Mr. Warner defended, and took exception to the wording of the summons, which the Bench overruled.

I.C. Holman said that at 7 o'clock, on the 6th inst., he was on duty at Paddock Wood, and on passing the "Kentish Arms," he heard a great disturbance in the parlour. He went in and found the defendant there very drunk, making use of bad language, and wanting to fight a man named Semark. He told the landlord not to draw the defendant any more beer. Defendant went out in the street, and again used very bad language, until his son took him home.

To witness he said, "You _____, you have got your tap turned on me," and to Semark he said, "Look at you ______, or you'll get run in." While in the house the defendant drank of glass of beer.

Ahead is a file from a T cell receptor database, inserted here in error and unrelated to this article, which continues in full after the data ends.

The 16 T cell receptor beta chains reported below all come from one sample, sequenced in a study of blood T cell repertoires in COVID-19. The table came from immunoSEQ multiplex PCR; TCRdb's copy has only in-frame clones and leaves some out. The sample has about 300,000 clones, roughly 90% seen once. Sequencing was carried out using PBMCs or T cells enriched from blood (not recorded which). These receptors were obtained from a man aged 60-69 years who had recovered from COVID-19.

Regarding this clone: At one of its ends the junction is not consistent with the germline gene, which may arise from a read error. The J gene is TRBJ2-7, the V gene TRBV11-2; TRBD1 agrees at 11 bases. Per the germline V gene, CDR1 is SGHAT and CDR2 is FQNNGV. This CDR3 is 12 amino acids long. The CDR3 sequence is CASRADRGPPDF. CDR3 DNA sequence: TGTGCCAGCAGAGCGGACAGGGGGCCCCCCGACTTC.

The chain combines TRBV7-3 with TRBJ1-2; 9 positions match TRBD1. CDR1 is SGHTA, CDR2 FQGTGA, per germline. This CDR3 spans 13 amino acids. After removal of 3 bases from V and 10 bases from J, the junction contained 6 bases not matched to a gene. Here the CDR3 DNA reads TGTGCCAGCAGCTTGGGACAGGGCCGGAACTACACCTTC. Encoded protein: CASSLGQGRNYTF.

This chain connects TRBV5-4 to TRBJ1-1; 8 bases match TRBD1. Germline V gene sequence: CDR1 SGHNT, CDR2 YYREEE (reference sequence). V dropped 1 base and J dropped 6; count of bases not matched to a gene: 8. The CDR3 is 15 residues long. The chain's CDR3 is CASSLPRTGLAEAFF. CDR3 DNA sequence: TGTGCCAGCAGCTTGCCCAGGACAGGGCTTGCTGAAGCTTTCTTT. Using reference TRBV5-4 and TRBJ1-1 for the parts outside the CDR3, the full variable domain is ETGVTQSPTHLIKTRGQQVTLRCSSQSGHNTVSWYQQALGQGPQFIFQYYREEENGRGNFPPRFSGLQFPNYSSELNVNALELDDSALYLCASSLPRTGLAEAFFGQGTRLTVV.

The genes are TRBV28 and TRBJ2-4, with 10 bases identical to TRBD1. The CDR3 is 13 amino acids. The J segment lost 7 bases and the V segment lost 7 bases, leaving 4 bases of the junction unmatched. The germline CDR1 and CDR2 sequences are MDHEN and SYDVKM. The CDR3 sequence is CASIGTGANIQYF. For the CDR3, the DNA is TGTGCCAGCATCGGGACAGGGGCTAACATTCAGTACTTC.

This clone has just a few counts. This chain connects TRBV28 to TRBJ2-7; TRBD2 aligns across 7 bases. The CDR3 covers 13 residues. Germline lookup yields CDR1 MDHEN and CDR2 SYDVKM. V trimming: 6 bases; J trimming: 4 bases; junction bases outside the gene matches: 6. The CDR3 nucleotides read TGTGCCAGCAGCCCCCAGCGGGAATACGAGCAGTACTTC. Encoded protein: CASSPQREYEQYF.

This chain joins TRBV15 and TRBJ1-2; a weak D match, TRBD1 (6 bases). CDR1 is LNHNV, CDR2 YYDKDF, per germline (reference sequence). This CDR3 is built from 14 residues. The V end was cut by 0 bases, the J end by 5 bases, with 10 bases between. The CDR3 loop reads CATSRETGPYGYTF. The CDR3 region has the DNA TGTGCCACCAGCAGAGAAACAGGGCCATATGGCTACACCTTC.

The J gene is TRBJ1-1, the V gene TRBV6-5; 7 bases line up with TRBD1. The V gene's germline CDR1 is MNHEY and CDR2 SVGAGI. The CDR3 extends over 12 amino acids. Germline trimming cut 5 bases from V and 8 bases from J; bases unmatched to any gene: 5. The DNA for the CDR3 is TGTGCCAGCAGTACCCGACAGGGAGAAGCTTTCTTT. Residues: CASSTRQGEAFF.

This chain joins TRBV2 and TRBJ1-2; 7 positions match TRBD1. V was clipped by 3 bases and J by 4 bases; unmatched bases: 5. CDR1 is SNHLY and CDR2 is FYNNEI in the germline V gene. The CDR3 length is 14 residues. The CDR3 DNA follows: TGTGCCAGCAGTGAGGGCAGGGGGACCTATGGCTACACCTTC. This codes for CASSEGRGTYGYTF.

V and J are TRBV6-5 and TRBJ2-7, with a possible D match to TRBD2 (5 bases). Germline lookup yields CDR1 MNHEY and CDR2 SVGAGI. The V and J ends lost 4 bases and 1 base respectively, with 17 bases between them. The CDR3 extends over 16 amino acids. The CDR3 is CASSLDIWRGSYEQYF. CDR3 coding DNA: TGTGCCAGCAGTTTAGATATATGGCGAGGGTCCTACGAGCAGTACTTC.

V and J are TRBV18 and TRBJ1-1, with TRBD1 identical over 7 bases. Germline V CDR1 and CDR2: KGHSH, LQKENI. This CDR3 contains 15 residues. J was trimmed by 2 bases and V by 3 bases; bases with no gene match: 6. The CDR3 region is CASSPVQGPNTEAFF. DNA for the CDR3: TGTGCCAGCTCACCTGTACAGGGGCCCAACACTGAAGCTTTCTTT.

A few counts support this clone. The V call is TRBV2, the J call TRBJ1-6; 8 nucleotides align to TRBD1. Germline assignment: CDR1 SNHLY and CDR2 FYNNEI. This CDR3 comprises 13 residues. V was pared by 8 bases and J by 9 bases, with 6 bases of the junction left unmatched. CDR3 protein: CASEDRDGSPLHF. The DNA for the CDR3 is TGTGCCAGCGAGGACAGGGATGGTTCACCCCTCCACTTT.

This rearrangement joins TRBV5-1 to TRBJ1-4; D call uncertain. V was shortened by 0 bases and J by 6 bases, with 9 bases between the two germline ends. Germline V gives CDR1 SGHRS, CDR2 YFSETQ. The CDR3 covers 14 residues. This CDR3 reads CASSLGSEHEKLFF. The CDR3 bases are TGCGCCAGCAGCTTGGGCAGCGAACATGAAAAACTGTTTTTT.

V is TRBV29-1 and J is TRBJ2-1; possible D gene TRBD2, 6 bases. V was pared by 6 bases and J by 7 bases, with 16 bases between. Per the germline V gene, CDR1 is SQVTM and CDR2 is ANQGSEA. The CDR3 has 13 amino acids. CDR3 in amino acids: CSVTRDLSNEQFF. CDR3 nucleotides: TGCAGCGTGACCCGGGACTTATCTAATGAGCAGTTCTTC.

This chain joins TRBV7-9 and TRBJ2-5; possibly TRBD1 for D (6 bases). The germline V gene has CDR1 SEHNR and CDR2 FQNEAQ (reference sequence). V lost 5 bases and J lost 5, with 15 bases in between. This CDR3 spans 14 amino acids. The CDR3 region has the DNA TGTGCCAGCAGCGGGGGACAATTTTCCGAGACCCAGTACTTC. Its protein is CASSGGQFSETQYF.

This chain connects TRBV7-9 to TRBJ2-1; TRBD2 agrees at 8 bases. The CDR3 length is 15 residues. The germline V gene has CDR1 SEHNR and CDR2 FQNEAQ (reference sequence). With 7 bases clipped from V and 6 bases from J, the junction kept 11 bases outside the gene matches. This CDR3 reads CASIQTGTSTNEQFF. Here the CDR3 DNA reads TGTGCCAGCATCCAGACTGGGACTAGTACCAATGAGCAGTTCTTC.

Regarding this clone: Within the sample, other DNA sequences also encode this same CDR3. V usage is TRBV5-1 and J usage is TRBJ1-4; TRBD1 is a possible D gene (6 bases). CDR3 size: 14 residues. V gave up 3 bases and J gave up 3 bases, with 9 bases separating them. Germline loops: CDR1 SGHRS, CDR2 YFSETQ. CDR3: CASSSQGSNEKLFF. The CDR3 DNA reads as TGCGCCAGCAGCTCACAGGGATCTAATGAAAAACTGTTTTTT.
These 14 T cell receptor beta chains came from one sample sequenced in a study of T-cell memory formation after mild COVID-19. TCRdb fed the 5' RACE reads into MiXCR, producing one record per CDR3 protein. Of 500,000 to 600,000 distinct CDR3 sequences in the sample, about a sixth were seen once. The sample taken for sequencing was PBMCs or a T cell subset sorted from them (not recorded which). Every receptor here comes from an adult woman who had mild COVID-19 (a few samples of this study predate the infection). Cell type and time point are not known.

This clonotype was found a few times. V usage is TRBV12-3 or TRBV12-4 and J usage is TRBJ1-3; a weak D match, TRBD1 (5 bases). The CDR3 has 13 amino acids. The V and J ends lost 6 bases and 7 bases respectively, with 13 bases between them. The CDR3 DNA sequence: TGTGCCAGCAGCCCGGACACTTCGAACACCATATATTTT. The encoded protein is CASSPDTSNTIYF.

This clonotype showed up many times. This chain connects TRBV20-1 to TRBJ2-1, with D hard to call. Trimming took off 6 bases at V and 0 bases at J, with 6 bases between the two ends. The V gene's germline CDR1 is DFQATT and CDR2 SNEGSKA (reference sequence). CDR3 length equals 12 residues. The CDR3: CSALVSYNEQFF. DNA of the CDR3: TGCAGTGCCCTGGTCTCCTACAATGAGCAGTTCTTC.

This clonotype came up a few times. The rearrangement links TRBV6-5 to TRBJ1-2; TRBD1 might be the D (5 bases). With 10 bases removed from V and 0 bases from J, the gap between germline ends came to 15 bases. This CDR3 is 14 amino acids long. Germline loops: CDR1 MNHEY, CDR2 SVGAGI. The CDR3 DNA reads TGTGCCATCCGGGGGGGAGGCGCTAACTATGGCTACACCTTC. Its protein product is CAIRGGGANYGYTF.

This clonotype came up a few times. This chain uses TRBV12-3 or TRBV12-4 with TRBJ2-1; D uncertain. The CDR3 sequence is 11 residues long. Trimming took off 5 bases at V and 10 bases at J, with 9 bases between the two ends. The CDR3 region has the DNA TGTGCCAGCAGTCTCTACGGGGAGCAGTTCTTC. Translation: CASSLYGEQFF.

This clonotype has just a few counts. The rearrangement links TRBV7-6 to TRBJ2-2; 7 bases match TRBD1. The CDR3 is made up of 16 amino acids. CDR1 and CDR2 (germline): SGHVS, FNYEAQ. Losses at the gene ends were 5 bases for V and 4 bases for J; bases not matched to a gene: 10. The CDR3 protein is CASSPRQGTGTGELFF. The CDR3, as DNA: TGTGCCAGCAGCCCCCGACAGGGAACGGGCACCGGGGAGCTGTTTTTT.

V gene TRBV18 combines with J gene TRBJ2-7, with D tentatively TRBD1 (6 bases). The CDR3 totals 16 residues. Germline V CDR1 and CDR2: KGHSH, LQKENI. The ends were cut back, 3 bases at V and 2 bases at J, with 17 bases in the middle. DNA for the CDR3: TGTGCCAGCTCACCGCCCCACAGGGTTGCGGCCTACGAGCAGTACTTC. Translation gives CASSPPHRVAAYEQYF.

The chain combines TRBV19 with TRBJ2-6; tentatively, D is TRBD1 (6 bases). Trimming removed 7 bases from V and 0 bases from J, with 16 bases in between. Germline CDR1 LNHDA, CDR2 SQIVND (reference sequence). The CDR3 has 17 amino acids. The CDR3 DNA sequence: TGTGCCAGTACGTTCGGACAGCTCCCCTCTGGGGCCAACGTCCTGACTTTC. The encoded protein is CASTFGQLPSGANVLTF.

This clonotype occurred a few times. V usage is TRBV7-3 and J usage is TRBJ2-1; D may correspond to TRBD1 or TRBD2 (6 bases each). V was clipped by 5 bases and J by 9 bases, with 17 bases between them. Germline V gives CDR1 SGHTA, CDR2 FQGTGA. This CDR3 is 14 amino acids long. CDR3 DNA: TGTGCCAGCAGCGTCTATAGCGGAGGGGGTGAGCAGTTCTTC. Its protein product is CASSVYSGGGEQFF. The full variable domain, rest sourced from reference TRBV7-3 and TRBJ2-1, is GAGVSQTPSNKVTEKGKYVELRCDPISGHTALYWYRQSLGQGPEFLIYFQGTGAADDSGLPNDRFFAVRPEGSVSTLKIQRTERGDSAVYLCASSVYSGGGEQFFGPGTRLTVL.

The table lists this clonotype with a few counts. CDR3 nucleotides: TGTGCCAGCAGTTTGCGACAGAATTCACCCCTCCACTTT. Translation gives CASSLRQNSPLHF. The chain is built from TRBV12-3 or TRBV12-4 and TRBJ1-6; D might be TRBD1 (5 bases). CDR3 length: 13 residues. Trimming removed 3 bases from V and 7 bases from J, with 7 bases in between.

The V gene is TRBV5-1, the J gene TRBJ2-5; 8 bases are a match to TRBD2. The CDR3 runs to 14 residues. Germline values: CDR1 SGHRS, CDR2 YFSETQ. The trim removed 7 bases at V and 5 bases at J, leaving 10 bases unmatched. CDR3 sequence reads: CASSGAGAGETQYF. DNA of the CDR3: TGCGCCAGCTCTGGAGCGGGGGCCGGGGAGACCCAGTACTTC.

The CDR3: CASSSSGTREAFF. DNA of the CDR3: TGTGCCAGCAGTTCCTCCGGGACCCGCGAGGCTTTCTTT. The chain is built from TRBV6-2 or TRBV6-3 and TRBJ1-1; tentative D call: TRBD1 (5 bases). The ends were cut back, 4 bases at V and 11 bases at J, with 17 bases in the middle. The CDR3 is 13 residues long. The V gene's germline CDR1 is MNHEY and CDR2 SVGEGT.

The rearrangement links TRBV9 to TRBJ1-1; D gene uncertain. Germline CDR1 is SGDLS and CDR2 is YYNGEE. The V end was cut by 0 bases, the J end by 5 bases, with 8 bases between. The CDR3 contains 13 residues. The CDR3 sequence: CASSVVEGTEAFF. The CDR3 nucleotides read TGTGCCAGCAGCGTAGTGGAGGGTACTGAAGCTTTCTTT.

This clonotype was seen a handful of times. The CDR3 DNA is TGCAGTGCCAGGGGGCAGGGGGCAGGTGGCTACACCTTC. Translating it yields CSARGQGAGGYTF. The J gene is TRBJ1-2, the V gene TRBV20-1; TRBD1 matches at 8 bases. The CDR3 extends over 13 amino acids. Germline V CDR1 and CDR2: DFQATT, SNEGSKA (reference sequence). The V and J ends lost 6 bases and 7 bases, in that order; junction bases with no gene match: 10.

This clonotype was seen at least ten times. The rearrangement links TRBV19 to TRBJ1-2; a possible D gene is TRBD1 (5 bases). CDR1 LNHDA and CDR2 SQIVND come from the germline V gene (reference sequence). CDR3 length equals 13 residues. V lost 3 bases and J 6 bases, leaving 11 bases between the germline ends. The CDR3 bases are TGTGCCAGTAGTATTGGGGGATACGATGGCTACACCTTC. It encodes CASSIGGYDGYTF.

By Superintendent Dance:- The other man was apprehended, and he pleaded guilty to being drunk and riotous. The landlord was present.

Mr. Cripps protested against Superintendent Dance putting questions of the kind when

the matter was not judicially before the court. It was done for the purpose of importing prejudice. He (Mr. Cripps) had to appear for the landlord in another case.

By Mr. Warner:- Found defendant, Joy, Semark, Moseley, in fact about a dozen including boys in the room. They were sober accepting Joy, and he was quiet. Didn't say to defendant he had been there all day, and that it was time to get home. Reported the matter to Superintendent Dance the next day. I apprehended Semark, and should have apprehended defendant. It was half past 10 o'clock at night when Semark was apprehended.